"War of the Worlds" was destined to be a touchstone for a company that has dedicated parts of five seasons to the concept of staging old-time radio broadcasts for live audiences. In the years since Welles' original broadcast, it has continued to transcend the entertainment medium. In the 1940s, an Ecuadoran radio station re-created the script for its listeners, who became convinced that aliens were attacking. When they found out they had been fooled, an angry mob burned down the newspaper building that housed the station and deaths were reported, although the number ranges from a handful to dozens.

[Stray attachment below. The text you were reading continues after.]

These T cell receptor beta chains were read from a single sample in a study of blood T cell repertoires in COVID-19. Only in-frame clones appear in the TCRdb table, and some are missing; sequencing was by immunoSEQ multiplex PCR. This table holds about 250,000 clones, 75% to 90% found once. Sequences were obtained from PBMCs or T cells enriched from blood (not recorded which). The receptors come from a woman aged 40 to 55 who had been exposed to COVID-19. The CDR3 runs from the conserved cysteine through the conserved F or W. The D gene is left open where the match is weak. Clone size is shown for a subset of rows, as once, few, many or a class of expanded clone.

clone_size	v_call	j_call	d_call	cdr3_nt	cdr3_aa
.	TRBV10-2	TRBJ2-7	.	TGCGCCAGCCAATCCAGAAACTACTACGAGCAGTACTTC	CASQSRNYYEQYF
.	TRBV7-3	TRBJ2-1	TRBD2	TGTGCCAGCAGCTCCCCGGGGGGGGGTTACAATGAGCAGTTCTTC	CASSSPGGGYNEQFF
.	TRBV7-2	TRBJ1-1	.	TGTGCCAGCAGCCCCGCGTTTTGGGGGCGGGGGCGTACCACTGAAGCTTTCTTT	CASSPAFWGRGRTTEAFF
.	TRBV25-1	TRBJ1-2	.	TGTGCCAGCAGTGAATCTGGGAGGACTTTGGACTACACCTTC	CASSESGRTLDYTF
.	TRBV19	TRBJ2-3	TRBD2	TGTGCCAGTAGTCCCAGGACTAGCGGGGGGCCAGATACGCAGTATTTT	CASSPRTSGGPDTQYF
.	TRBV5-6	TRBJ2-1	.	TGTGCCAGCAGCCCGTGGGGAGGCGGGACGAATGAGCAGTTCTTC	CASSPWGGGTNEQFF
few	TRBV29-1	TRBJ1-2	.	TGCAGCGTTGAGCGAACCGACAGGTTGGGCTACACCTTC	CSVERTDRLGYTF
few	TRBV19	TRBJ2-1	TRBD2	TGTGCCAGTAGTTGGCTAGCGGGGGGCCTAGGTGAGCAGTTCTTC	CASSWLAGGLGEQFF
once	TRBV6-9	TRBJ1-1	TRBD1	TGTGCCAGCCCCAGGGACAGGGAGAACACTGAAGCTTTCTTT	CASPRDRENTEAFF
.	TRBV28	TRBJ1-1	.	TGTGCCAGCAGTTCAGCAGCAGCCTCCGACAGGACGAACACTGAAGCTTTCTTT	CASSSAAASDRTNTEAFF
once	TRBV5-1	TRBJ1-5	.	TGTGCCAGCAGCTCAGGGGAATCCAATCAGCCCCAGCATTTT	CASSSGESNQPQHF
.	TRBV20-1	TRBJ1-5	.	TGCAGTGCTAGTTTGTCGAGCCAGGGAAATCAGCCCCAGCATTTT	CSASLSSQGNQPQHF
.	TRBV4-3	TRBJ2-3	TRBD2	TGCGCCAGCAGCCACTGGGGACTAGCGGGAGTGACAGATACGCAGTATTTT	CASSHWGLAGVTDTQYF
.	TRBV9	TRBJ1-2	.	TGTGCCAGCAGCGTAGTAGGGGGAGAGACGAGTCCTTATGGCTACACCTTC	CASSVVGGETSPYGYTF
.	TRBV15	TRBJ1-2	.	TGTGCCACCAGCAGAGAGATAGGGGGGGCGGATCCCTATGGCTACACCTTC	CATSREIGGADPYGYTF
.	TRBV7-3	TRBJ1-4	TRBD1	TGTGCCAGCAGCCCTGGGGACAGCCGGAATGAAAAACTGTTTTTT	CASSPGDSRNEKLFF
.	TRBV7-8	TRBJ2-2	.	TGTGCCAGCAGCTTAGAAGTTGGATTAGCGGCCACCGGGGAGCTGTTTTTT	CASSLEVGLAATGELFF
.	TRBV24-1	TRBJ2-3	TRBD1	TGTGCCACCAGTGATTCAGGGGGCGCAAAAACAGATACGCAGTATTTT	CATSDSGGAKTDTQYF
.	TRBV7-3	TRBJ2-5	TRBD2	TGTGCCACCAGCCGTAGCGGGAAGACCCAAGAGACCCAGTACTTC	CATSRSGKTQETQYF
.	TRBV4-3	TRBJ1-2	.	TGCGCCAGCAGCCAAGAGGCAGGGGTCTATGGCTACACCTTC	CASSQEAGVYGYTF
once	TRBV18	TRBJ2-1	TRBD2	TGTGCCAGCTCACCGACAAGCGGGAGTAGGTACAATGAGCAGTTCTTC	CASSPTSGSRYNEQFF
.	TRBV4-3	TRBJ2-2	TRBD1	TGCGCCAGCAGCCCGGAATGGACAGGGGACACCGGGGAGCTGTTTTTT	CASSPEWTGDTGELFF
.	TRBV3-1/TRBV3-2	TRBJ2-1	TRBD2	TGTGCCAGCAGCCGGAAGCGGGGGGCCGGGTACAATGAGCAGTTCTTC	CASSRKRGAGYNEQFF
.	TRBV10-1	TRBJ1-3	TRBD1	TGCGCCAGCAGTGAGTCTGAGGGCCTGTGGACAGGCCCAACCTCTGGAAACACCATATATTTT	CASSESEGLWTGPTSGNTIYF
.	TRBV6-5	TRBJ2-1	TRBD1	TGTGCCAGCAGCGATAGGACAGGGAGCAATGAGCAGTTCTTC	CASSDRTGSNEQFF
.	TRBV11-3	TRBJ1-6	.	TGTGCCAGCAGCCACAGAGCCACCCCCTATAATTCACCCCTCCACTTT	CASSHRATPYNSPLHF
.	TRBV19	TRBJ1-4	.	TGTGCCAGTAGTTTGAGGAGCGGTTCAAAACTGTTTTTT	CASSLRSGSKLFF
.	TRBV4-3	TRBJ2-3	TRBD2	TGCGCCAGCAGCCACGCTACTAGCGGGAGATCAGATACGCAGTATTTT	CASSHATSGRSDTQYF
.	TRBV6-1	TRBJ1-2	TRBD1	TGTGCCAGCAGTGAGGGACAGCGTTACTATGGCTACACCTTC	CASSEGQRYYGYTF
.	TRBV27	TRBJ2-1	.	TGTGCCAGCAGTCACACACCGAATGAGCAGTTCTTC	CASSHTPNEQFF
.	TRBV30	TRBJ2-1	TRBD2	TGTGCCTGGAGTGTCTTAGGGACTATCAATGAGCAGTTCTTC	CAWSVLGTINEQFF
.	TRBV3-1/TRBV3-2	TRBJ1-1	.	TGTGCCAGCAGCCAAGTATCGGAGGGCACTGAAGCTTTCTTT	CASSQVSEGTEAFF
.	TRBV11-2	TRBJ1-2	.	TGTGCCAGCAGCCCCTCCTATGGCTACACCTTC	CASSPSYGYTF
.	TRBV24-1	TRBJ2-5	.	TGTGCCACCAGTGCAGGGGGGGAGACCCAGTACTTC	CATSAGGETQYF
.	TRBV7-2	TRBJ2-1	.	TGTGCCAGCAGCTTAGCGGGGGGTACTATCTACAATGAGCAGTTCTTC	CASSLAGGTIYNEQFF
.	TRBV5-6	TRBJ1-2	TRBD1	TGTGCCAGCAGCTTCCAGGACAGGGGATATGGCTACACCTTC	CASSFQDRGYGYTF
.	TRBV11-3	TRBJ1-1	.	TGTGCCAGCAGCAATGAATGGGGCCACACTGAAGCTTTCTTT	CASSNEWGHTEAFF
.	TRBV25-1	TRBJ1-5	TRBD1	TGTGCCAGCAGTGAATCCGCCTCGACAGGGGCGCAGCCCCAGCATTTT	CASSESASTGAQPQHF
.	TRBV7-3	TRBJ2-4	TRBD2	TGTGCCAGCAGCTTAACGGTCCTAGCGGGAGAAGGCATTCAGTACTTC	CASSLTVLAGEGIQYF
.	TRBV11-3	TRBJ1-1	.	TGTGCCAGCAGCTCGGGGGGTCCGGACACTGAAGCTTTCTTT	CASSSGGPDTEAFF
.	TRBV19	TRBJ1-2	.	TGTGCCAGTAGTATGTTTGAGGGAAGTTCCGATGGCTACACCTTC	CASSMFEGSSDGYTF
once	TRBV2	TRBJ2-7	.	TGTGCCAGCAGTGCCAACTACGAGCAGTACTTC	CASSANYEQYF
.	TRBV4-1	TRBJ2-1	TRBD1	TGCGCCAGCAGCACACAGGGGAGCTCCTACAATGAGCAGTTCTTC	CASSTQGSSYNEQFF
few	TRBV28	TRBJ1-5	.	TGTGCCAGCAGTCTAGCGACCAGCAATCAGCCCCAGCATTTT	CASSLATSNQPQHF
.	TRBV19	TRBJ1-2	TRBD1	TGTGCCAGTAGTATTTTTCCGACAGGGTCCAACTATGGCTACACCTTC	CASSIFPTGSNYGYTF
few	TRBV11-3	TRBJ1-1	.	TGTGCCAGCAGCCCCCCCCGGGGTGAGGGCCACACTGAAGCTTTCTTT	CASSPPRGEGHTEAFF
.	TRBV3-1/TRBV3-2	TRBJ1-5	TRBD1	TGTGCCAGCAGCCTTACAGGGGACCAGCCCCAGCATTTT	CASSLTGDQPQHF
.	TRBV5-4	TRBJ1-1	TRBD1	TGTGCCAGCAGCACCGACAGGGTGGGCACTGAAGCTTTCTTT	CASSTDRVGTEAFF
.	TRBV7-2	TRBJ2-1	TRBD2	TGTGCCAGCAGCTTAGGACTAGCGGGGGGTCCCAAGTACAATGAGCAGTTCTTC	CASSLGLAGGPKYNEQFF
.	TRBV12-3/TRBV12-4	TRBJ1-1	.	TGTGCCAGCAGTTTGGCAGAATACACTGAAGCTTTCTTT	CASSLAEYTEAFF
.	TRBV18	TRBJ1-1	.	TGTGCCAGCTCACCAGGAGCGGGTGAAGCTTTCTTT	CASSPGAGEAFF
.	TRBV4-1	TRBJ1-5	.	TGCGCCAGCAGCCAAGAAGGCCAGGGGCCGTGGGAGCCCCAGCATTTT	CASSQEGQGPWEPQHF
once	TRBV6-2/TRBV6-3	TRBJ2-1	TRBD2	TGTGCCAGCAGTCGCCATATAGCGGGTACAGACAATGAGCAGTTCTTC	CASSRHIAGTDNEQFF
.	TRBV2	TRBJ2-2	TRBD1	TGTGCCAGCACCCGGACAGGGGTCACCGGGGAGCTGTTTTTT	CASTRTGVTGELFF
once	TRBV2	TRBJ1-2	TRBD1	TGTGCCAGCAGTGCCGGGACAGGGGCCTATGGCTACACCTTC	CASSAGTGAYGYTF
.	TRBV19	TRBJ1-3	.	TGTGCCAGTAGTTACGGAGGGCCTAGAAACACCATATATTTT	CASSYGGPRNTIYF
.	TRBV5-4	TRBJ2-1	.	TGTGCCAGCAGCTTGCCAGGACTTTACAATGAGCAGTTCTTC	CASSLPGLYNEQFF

"It galvanized the power of media for one thing, and it single-handedly really launched Orson Welles' career, because he was in so much trouble afterward," Mr. Carpenter said. "He immediately became famous and put the Mercury Theatre on a path as pioneers."
"It took the art of storytelling to the next level," Ms. Dixon said. "It was the first immersive stuff. Radio or sound comes into your home, that's an immersion of sorts. But when you get people engaged on that level -- he was the pioneer in that, in realizing it could be done."
"And it paved the way to guys like Andy Kaufman and Sacha Baron Cohen," continued Mr. Carpenter, "some of the acts that are trying to blur that line between reality and how much will the public actually believe, which has really transitioned into Twitter and Facebook and is now more social-media driven. The span of time is much shorter now. You can confirm things much quicker now."